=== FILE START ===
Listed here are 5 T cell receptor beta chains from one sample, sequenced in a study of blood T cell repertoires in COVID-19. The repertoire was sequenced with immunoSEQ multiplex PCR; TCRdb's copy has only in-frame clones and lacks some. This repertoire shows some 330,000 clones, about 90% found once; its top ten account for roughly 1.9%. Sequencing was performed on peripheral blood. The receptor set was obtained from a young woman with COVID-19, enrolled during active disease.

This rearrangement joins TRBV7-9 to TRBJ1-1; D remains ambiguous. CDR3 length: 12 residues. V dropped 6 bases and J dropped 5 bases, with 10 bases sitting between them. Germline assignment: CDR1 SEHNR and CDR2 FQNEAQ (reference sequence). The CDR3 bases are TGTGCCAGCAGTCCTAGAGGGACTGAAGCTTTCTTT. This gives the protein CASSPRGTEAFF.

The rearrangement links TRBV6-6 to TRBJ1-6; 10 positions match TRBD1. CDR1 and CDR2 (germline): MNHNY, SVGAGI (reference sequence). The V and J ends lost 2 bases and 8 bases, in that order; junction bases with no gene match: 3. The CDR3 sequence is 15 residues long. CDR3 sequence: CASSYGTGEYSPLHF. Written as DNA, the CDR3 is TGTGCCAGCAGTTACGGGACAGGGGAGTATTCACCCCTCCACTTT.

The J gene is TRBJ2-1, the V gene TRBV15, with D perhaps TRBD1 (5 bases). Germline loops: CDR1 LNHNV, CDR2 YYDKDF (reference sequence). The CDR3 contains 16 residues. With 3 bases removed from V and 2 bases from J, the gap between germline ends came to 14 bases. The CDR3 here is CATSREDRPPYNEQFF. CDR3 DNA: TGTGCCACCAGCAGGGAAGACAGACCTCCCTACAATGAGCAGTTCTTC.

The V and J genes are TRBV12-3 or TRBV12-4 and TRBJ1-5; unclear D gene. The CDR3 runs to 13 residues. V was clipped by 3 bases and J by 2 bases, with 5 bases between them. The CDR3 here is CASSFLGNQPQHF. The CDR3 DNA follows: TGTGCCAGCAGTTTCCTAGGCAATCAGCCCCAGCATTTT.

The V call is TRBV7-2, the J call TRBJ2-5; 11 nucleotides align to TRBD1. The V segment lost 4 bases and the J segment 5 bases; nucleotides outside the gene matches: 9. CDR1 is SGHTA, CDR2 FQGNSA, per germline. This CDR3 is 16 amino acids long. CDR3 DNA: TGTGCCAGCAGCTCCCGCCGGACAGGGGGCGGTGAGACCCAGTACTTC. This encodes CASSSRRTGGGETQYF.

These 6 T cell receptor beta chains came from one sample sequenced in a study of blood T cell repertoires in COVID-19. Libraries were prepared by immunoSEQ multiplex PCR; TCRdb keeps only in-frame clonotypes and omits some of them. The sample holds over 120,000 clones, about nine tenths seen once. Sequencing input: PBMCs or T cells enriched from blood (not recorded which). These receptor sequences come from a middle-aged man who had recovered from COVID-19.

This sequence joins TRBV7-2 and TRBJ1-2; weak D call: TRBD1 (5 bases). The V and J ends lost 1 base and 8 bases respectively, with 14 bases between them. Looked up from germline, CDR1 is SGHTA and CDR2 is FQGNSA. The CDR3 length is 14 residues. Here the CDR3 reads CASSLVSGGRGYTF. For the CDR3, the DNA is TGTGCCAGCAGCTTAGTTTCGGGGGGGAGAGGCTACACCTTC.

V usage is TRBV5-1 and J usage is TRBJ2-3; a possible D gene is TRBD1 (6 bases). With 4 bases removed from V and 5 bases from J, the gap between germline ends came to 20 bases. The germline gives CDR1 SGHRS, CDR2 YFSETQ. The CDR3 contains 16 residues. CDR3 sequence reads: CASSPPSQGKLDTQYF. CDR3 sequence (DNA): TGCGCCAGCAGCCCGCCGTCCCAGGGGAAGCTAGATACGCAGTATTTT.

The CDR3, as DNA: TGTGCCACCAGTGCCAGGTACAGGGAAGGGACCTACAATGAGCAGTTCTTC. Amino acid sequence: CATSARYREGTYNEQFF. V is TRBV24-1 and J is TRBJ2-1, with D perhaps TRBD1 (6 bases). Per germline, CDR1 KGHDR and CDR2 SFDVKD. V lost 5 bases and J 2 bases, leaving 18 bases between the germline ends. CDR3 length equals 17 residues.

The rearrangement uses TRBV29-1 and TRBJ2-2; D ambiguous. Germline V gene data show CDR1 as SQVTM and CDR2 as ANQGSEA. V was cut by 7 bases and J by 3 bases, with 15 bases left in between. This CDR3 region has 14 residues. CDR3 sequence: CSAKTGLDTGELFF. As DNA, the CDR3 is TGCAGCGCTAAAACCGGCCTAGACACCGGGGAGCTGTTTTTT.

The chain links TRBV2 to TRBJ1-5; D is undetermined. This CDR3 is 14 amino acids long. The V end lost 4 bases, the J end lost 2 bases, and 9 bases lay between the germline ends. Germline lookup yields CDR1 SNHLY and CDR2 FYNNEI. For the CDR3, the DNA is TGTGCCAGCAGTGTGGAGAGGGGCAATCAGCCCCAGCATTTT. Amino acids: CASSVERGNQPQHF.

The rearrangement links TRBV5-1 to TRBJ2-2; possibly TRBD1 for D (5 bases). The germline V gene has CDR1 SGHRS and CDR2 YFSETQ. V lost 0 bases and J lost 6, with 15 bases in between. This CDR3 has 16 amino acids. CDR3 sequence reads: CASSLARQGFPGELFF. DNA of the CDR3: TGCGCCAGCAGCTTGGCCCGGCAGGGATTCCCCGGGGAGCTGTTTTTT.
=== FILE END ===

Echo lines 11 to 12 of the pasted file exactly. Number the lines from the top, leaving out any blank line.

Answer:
The rearrangement uses TRBV29-1 and TRBJ2-2; D ambiguous. Germline V gene data show CDR1 as SQVTM and CDR2 as ANQGSEA. V was cut by 7 bases and J by 3 bases, with 15 bases left in between. This CDR3 region has 14 residues. CDR3 sequence: CSAKTGLDTGELFF. As DNA, the CDR3 is TGCAGCGCTAAAACCGGCCTAGACACCGGGGAGCTGTTTTTT.

The chain links TRBV2 to TRBJ1-5; D is undetermined. This CDR3 is 14 amino acids long. The V end lost 4 bases, the J end lost 2 bases, and 9 bases lay between the germline ends. Germline lookup yields CDR1 SNHLY and CDR2 FYNNEI. For the CDR3, the DNA is TGTGCCAGCAGTGTGGAGAGGGGCAATCAGCCCCAGCATTTT. Amino acids: CASSVERGNQPQHF.